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How to Create an Efficient Kanban Flow for Your Projects

Learn how to create a smooth and efficient Kanban flow for your upcoming projects in this article from Motion.

Motion Blog
at Motion
Jul 11, 2023
Table of contents

Kanban is a simple framework for project management. In a single glance, you can see how your project is progressing and how far along all the tasks are. Sounds simple enough, right?

But if you have a large or complex project, making sure that your Kanban flow is running smoothly can be tricky. You have a huge number of tasks to manage, different people working on them, and conflicting deadlines to deal with.

The good news is that there are some actions you can take to run a seamless project.

In this article, we’ll walk you through some best practices for running a smooth and efficient Kanban flow — no matter how large or complex the project is.

What is Kanban?

The Kanban method is a project management framework for tracking, managing, and visualizing the progress of all project tasks. It promotes continuous improvement, allowing Agile teams to see what’s working, what’s not, and how to improve it.

The model works by adding all project tasks to a board. The board has different columns, each representing a different stage of progress. As the task progresses through the project, it moves to the corresponding column.

For example, simple Kanban boards usually have three columns: ‘To do,’ ‘Doing,’ and ‘Done.’

Example of a Kanban board with three columns

‎The tasks move through the board depending on where they are in the workflow. This structure makes it easy for project managers and team members to instantly see how a project is progressing. If there are delays or bottlenecks, you can quickly see what the issue is and how to fix it.

What is Kanban flow?

Kanban flow refers to the smooth movement of work items through the different stages of a Kanban board. For example, moving tasks from ‘To do’ to ‘Doing’ is part of the Kanban flow.

Arrows showing what Kanban flow is in a Kanban board

‎Improving your Kanban flow helps you achieve a steady, uninterrupted flow of work from start to finish. With this balanced flow, you can improve your lead time, make sure that your projects are efficient, and reduce delays in your workflow.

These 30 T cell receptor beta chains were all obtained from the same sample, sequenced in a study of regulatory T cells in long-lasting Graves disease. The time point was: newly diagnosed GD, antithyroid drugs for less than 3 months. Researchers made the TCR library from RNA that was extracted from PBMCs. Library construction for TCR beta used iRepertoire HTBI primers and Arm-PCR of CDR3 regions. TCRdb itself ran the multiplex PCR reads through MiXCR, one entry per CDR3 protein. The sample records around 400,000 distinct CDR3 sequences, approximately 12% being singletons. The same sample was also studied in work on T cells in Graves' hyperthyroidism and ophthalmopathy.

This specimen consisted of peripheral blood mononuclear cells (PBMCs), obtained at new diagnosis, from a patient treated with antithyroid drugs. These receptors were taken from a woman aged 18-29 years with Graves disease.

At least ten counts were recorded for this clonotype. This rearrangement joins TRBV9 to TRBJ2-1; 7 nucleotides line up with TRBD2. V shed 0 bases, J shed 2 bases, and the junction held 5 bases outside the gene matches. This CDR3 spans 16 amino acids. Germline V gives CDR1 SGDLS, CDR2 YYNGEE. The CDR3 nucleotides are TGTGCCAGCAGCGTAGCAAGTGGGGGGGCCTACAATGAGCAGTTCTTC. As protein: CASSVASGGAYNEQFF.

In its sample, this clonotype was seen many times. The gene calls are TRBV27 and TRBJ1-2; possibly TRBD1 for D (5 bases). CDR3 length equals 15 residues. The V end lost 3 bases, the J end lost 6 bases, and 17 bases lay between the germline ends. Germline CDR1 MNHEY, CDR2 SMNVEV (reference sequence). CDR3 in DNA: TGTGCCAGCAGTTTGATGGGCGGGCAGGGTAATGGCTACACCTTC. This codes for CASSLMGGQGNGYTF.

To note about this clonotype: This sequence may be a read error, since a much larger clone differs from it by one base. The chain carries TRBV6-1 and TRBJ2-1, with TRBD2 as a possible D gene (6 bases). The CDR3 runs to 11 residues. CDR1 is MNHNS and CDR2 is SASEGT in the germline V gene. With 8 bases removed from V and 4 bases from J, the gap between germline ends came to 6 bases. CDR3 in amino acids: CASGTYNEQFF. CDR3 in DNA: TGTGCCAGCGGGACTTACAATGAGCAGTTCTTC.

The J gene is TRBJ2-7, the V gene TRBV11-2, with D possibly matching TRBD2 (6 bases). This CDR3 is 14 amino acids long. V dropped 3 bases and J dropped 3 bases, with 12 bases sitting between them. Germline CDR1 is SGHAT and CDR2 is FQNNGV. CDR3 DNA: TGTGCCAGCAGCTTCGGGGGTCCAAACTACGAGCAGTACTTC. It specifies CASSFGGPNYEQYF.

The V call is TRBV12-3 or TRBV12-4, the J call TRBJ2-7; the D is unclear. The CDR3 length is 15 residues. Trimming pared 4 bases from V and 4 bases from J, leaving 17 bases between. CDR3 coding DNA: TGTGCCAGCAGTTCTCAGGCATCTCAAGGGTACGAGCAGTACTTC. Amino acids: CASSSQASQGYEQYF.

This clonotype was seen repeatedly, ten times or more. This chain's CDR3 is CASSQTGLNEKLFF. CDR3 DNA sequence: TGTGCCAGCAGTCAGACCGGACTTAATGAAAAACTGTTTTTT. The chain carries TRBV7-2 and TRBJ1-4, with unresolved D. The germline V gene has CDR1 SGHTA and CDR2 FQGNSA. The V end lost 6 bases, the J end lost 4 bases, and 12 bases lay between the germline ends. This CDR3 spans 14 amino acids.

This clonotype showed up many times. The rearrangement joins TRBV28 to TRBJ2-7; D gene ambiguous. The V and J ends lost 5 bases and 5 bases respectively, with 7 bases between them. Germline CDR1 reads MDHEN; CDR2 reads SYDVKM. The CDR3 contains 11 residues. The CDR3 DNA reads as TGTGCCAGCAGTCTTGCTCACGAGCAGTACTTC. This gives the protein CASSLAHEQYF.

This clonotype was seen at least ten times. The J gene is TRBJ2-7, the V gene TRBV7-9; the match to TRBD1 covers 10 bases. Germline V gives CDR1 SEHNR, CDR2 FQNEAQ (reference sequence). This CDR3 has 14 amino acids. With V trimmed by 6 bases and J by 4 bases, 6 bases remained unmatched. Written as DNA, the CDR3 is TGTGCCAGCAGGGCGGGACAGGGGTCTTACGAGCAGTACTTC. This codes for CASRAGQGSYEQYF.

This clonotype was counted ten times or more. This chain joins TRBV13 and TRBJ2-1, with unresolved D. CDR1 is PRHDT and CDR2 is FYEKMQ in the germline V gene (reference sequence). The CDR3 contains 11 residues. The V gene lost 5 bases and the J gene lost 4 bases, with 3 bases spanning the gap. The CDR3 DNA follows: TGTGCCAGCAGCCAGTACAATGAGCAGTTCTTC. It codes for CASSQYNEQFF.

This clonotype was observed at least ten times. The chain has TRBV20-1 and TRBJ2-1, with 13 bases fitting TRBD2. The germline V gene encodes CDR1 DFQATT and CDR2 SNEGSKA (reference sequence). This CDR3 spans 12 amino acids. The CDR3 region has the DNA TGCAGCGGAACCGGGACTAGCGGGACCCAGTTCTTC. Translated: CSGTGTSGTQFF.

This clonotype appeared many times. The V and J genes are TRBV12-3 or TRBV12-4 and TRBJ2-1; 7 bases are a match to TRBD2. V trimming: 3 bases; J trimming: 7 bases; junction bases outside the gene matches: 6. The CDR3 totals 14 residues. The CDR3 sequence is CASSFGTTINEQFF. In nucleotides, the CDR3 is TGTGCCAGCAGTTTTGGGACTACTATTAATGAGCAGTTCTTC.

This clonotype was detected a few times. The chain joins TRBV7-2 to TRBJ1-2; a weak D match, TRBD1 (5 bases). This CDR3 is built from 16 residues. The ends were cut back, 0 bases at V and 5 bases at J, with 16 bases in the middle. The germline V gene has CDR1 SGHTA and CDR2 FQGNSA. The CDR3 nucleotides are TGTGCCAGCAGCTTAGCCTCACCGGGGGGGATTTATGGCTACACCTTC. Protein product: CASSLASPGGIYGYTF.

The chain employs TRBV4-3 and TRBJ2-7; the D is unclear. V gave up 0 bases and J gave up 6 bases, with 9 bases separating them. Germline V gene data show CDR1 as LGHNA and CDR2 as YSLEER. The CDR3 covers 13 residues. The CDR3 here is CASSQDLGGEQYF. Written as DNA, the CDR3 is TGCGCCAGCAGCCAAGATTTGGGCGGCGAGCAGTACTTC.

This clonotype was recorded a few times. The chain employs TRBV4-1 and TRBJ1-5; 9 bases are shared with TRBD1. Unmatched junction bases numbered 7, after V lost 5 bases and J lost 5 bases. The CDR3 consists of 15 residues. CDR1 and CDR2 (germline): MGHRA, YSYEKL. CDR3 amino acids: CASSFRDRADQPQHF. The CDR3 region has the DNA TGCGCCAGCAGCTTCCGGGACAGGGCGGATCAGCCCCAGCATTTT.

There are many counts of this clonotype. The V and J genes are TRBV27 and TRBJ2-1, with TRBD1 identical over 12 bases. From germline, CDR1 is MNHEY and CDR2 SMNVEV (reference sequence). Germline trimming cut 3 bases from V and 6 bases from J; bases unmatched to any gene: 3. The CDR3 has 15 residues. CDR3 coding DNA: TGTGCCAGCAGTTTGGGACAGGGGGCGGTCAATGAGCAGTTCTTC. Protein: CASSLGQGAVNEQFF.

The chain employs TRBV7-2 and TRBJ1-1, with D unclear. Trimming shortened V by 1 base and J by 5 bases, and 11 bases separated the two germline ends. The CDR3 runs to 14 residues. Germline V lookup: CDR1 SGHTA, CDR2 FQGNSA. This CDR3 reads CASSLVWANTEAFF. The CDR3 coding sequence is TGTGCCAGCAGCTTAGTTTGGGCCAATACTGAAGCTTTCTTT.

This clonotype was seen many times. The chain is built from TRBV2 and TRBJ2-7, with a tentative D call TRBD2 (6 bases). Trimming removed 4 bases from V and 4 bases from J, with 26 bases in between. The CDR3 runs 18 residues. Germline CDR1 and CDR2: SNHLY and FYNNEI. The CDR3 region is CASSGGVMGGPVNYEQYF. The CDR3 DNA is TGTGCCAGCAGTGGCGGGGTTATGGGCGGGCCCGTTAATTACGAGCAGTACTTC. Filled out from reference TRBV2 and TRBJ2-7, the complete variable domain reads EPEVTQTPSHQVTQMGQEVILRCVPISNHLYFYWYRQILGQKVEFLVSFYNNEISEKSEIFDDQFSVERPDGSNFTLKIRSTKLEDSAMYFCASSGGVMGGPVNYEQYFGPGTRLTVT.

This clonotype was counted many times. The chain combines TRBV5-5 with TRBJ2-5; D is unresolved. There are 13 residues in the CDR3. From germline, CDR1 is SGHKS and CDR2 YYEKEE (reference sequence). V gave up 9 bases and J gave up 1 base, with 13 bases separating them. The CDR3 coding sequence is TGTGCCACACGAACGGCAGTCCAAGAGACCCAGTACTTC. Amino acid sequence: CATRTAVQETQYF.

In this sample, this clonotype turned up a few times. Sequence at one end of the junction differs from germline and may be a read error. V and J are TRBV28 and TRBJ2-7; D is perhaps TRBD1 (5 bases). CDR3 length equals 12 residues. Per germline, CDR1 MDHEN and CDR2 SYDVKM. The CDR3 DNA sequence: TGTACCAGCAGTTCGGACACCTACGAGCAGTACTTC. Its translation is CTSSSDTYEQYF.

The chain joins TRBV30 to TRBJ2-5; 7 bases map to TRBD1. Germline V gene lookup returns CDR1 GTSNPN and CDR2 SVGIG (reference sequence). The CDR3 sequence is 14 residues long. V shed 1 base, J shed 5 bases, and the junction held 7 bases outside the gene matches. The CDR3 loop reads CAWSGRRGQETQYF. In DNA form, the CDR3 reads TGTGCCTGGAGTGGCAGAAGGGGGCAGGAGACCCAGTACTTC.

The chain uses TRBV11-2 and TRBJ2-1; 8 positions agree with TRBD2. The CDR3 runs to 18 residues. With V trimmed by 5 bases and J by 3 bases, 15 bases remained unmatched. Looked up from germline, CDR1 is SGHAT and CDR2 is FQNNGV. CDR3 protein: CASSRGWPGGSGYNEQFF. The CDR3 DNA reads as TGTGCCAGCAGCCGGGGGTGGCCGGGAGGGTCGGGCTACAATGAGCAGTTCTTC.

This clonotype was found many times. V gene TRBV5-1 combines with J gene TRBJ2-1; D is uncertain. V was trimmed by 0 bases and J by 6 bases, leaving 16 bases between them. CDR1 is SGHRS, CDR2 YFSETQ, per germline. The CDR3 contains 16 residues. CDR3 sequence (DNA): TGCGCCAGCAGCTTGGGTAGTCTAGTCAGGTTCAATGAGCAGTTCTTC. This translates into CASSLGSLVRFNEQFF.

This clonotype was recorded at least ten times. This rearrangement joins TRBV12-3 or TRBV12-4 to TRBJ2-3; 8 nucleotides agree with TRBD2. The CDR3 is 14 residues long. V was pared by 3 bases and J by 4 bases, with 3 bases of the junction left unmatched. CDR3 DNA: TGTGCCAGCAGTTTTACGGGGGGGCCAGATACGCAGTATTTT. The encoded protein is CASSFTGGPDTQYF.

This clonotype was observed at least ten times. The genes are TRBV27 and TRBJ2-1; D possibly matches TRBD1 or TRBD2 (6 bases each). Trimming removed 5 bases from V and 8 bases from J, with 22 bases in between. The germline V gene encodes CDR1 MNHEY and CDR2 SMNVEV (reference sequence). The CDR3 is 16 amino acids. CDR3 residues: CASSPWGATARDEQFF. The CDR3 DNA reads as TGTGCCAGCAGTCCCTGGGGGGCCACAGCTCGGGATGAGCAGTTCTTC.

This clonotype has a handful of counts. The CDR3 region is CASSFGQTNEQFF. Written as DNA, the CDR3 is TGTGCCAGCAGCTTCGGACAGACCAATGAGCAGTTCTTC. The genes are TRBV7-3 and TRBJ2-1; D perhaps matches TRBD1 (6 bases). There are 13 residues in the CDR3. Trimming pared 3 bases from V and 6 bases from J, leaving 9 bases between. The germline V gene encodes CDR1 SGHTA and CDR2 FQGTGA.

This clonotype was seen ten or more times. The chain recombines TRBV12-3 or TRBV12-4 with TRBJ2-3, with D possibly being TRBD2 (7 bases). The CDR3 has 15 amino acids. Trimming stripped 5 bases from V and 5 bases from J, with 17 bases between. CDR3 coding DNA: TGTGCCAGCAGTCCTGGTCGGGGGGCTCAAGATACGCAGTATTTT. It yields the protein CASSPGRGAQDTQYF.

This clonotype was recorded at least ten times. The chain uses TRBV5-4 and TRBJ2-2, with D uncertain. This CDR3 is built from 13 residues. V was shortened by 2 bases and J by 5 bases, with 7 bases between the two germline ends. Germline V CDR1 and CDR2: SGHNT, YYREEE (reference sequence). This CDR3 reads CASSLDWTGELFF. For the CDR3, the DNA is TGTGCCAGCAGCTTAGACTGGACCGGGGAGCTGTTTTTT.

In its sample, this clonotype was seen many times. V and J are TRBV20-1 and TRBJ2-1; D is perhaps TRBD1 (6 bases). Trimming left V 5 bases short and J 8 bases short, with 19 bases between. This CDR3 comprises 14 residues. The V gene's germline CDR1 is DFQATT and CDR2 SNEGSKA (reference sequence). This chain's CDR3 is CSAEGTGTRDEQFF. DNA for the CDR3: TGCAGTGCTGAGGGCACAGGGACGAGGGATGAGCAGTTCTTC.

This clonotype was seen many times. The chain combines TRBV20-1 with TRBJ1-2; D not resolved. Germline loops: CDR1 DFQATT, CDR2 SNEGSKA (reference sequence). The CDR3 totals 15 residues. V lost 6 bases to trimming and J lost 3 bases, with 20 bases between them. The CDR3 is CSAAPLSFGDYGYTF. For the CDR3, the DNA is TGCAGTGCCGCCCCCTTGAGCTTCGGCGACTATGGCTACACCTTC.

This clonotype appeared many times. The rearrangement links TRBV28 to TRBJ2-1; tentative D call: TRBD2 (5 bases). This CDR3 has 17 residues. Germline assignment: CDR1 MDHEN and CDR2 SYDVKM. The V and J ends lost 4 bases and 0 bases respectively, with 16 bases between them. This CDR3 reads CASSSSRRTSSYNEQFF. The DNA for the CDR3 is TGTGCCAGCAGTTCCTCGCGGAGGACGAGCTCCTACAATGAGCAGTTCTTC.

How to create a successful flow for your Kanban project

Let’s walk through the steps you should take to create an effective Kanban flow.

Find the right platform

Start by finding the right Kanban platform for your project team. This means choosing a platform that has all the features you need to create a clear and effective Kanban board.

If you’re not sure what features to look out for, here are our suggestions:

  • A simple interface. To make it as easy as possible to create the perfect Kanban flow, choose a platform that’s simple and easy to use. Take a look at Motion as an example. With our software, you can easily create a Kanban board to visualize all your project tasks, their order of priority, and their status.

A Kanban style website project calendar in Motion
  • Collaborative. To give you and your project team the best chance of success, you need a platform that allows you to collaborate. Why? Because the Kanban framework is collaborative. Project teams use the board to see what the rest of the project team is working on and how their tasks impact the delivery of other work (also known as dependencies — more on this later). Examples of collaborative features include adding comments to tasks, visualizing other people’s workloads, and sharing updates with the project team.
  • Customizable. With a customizable board, you can add as many stages as you need to accurately represent your flow of work. This means you can create a smooth and efficient Kanban flow for your project team. Without a customizable platform, you’re limited to the columns that the software already provides.

Define the stages of your workflow

Next, you can map out your project workflow or process visually. This means outlining each stage of work in your Kanban columns.

It’s important to get these stages right. Too many stages can overcomplicate the project, but too little can prevent you from managing it effectively. Here are a couple of ways you can successfully figure out the stages of your Kanban flow:

  • Outline all your project tasks. Identify the individual items that’ll flow through your Kanban board, including tasks, user stories, features, or any other units of work relevant to your project. By outlining all of these workflow activities, you’ll have a better idea of the stages they have to go through to reach completion.
  • Collaborate with your team. Work with your project team to review the progression of tasks throughout the project. This will give you a better understanding of the work that needs to be done and what each task involves. For example, you might not know the ins and outs of marketing tasks, but the marketing team will. By including them in this process, you’ll have a clear picture of what stages you need in your Kanban board. Plus, working with your project team can increase buy-in and ownership, which boosts motivation and builds a good work culture.